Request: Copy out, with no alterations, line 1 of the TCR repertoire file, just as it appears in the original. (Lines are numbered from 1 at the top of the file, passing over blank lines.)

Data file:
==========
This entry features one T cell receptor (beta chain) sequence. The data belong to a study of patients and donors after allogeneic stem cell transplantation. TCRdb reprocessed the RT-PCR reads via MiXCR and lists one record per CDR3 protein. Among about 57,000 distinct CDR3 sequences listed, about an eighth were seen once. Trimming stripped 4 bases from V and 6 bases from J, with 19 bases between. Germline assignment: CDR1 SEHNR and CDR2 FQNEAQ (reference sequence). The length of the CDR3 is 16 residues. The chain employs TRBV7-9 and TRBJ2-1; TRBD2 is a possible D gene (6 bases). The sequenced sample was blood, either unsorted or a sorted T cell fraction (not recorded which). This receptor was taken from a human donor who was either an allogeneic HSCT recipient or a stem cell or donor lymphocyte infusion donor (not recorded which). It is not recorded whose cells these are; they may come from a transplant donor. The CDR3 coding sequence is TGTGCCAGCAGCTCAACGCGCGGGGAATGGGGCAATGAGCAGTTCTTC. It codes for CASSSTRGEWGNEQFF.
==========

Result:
This entry features one T cell receptor (beta chain) sequence. The data belong to a study of patients and donors after allogeneic stem cell transplantation. TCRdb reprocessed the RT-PCR reads via MiXCR and lists one record per CDR3 protein. Among about 57,000 distinct CDR3 sequences listed, about an eighth were seen once. Trimming stripped 4 bases from V and 6 bases from J, with 19 bases between. Germline assignment: CDR1 SEHNR and CDR2 FQNEAQ (reference sequence). The length of the CDR3 is 16 residues. The chain employs TRBV7-9 and TRBJ2-1; TRBD2 is a possible D gene (6 bases). The sequenced sample was blood, either unsorted or a sorted T cell fraction (not recorded which). This receptor was taken from a human donor who was either an allogeneic HSCT recipient or a stem cell or donor lymphocyte infusion donor (not recorded which). It is not recorded whose cells these are; they may come from a transplant donor. The CDR3 coding sequence is TGTGCCAGCAGCTCAACGCGCGGGGAATGGGGCAATGAGCAGTTCTTC. It codes for CASSSTRGEWGNEQFF.